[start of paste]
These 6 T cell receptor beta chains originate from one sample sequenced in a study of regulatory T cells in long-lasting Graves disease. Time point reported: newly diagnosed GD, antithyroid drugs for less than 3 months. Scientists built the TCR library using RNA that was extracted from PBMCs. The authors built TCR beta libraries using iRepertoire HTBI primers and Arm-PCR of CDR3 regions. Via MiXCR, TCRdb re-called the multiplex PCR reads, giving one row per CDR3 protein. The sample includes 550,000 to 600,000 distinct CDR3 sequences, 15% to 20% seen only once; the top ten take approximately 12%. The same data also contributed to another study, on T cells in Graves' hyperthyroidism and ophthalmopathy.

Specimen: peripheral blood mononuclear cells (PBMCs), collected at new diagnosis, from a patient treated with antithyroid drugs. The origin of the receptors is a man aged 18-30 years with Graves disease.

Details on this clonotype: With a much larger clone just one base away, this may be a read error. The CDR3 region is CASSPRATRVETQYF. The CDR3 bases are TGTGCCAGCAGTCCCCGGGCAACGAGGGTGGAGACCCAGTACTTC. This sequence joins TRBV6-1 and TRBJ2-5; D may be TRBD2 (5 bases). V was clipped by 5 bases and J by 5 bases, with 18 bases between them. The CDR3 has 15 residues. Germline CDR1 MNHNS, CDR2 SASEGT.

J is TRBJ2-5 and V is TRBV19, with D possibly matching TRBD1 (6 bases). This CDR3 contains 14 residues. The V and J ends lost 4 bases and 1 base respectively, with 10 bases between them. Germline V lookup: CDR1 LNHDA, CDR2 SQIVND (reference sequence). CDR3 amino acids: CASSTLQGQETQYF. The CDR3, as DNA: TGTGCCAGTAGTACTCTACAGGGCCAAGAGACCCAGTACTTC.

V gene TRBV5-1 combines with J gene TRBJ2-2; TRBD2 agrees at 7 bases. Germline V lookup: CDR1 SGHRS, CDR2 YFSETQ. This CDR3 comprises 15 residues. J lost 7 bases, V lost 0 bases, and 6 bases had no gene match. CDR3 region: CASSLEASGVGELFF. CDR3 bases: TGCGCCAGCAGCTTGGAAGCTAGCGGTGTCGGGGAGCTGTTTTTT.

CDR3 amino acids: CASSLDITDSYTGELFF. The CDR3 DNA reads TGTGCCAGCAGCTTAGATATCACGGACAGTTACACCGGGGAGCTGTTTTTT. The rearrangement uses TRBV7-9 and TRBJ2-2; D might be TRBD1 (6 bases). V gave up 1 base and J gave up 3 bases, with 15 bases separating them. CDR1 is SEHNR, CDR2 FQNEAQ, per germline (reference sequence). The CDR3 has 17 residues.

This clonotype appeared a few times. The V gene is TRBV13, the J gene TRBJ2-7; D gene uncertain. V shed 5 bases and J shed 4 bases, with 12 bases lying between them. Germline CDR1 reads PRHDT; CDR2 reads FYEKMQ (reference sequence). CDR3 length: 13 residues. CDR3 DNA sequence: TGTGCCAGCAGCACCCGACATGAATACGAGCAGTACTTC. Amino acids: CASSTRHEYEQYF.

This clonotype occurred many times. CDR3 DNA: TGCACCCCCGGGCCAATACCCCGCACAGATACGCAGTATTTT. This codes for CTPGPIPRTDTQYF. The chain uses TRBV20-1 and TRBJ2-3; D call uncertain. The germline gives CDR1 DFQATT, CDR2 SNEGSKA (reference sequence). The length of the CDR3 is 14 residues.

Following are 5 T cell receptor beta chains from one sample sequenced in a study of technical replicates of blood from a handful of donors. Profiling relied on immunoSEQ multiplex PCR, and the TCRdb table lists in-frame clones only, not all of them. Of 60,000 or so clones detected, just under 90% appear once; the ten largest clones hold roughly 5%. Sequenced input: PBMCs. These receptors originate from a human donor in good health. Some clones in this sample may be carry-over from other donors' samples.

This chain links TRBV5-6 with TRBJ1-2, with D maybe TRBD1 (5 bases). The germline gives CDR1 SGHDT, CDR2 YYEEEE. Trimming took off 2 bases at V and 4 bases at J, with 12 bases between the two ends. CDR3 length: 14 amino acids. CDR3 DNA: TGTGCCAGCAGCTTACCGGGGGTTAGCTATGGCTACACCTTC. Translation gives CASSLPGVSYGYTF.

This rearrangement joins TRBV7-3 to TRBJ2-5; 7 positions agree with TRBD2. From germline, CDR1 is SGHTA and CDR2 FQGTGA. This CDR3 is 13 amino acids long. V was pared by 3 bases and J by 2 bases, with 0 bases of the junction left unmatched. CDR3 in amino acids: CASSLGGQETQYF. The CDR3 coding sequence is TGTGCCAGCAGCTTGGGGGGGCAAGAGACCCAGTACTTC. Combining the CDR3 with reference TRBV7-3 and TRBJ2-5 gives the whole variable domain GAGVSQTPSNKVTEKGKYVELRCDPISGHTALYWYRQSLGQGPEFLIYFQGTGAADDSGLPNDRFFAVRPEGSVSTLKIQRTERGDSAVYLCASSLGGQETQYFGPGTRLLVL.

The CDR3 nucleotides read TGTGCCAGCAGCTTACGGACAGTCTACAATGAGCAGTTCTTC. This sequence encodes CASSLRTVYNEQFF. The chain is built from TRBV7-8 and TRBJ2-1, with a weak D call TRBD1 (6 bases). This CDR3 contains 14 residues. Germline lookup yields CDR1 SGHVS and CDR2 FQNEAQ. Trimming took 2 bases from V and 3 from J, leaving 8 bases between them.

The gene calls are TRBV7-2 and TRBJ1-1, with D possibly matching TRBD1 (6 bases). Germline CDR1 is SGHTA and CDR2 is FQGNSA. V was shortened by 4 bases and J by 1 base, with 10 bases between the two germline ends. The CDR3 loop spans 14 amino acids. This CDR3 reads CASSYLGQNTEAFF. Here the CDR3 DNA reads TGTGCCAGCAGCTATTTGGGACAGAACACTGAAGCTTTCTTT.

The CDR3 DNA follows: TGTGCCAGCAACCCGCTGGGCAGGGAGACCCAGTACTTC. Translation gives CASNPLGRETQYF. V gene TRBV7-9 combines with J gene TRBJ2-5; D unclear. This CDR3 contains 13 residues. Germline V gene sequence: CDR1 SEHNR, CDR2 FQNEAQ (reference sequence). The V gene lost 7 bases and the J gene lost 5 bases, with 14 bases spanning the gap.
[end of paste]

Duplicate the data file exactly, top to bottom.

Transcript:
These 6 T cell receptor beta chains originate from one sample sequenced in a study of regulatory T cells in long-lasting Graves disease. Time point reported: newly diagnosed GD, antithyroid drugs for less than 3 months. Scientists built the TCR library using RNA that was extracted from PBMCs. The authors built TCR beta libraries using iRepertoire HTBI primers and Arm-PCR of CDR3 regions. Via MiXCR, TCRdb re-called the multiplex PCR reads, giving one row per CDR3 protein. The sample includes 550,000 to 600,000 distinct CDR3 sequences, 15% to 20% seen only once; the top ten take approximately 12%. The same data also contributed to another study, on T cells in Graves' hyperthyroidism and ophthalmopathy.

Specimen: peripheral blood mononuclear cells (PBMCs), collected at new diagnosis, from a patient treated with antithyroid drugs. The origin of the receptors is a man aged 18-30 years with Graves disease.

Details on this clonotype: With a much larger clone just one base away, this may be a read error. The CDR3 region is CASSPRATRVETQYF. The CDR3 bases are TGTGCCAGCAGTCCCCGGGCAACGAGGGTGGAGACCCAGTACTTC. This sequence joins TRBV6-1 and TRBJ2-5; D may be TRBD2 (5 bases). V was clipped by 5 bases and J by 5 bases, with 18 bases between them. The CDR3 has 15 residues. Germline CDR1 MNHNS, CDR2 SASEGT.

J is TRBJ2-5 and V is TRBV19, with D possibly matching TRBD1 (6 bases). This CDR3 contains 14 residues. The V and J ends lost 4 bases and 1 base respectively, with 10 bases between them. Germline V lookup: CDR1 LNHDA, CDR2 SQIVND (reference sequence). CDR3 amino acids: CASSTLQGQETQYF. The CDR3, as DNA: TGTGCCAGTAGTACTCTACAGGGCCAAGAGACCCAGTACTTC.

V gene TRBV5-1 combines with J gene TRBJ2-2; TRBD2 agrees at 7 bases. Germline V lookup: CDR1 SGHRS, CDR2 YFSETQ. This CDR3 comprises 15 residues. J lost 7 bases, V lost 0 bases, and 6 bases had no gene match. CDR3 region: CASSLEASGVGELFF. CDR3 bases: TGCGCCAGCAGCTTGGAAGCTAGCGGTGTCGGGGAGCTGTTTTTT.

CDR3 amino acids: CASSLDITDSYTGELFF. The CDR3 DNA reads TGTGCCAGCAGCTTAGATATCACGGACAGTTACACCGGGGAGCTGTTTTTT. The rearrangement uses TRBV7-9 and TRBJ2-2; D might be TRBD1 (6 bases). V gave up 1 base and J gave up 3 bases, with 15 bases separating them. CDR1 is SEHNR, CDR2 FQNEAQ, per germline (reference sequence). The CDR3 has 17 residues.

This clonotype appeared a few times. The V gene is TRBV13, the J gene TRBJ2-7; D gene uncertain. V shed 5 bases and J shed 4 bases, with 12 bases lying between them. Germline CDR1 reads PRHDT; CDR2 reads FYEKMQ (reference sequence). CDR3 length: 13 residues. CDR3 DNA sequence: TGTGCCAGCAGCACCCGACATGAATACGAGCAGTACTTC. Amino acids: CASSTRHEYEQYF.

This clonotype occurred many times. CDR3 DNA: TGCACCCCCGGGCCAATACCCCGCACAGATACGCAGTATTTT. This codes for CTPGPIPRTDTQYF. The chain uses TRBV20-1 and TRBJ2-3; D call uncertain. The germline gives CDR1 DFQATT, CDR2 SNEGSKA (reference sequence). The length of the CDR3 is 14 residues.

Following are 5 T cell receptor beta chains from one sample sequenced in a study of technical replicates of blood from a handful of donors. Profiling relied on immunoSEQ multiplex PCR, and the TCRdb table lists in-frame clones only, not all of them. Of 60,000 or so clones detected, just under 90% appear once; the ten largest clones hold roughly 5%. Sequenced input: PBMCs. These receptors originate from a human donor in good health. Some clones in this sample may be carry-over from other donors' samples.

This chain links TRBV5-6 with TRBJ1-2, with D maybe TRBD1 (5 bases). The germline gives CDR1 SGHDT, CDR2 YYEEEE. Trimming took off 2 bases at V and 4 bases at J, with 12 bases between the two ends. CDR3 length: 14 amino acids. CDR3 DNA: TGTGCCAGCAGCTTACCGGGGGTTAGCTATGGCTACACCTTC. Translation gives CASSLPGVSYGYTF.

This rearrangement joins TRBV7-3 to TRBJ2-5; 7 positions agree with TRBD2. From germline, CDR1 is SGHTA and CDR2 FQGTGA. This CDR3 is 13 amino acids long. V was pared by 3 bases and J by 2 bases, with 0 bases of the junction left unmatched. CDR3 in amino acids: CASSLGGQETQYF. The CDR3 coding sequence is TGTGCCAGCAGCTTGGGGGGGCAAGAGACCCAGTACTTC. Combining the CDR3 with reference TRBV7-3 and TRBJ2-5 gives the whole variable domain GAGVSQTPSNKVTEKGKYVELRCDPISGHTALYWYRQSLGQGPEFLIYFQGTGAADDSGLPNDRFFAVRPEGSVSTLKIQRTERGDSAVYLCASSLGGQETQYFGPGTRLLVL.

The CDR3 nucleotides read TGTGCCAGCAGCTTACGGACAGTCTACAATGAGCAGTTCTTC. This sequence encodes CASSLRTVYNEQFF. The chain is built from TRBV7-8 and TRBJ2-1, with a weak D call TRBD1 (6 bases). This CDR3 contains 14 residues. Germline lookup yields CDR1 SGHVS and CDR2 FQNEAQ. Trimming took 2 bases from V and 3 from J, leaving 8 bases between them.

The gene calls are TRBV7-2 and TRBJ1-1, with D possibly matching TRBD1 (6 bases). Germline CDR1 is SGHTA and CDR2 is FQGNSA. V was shortened by 4 bases and J by 1 base, with 10 bases between the two germline ends. The CDR3 loop spans 14 amino acids. This CDR3 reads CASSYLGQNTEAFF. Here the CDR3 DNA reads TGTGCCAGCAGCTATTTGGGACAGAACACTGAAGCTTTCTTT.

The CDR3 DNA follows: TGTGCCAGCAACCCGCTGGGCAGGGAGACCCAGTACTTC. Translation gives CASNPLGRETQYF. V gene TRBV7-9 combines with J gene TRBJ2-5; D unclear. This CDR3 contains 13 residues. Germline V gene sequence: CDR1 SEHNR, CDR2 FQNEAQ (reference sequence). The V gene lost 7 bases and the J gene lost 5 bases, with 14 bases spanning the gap.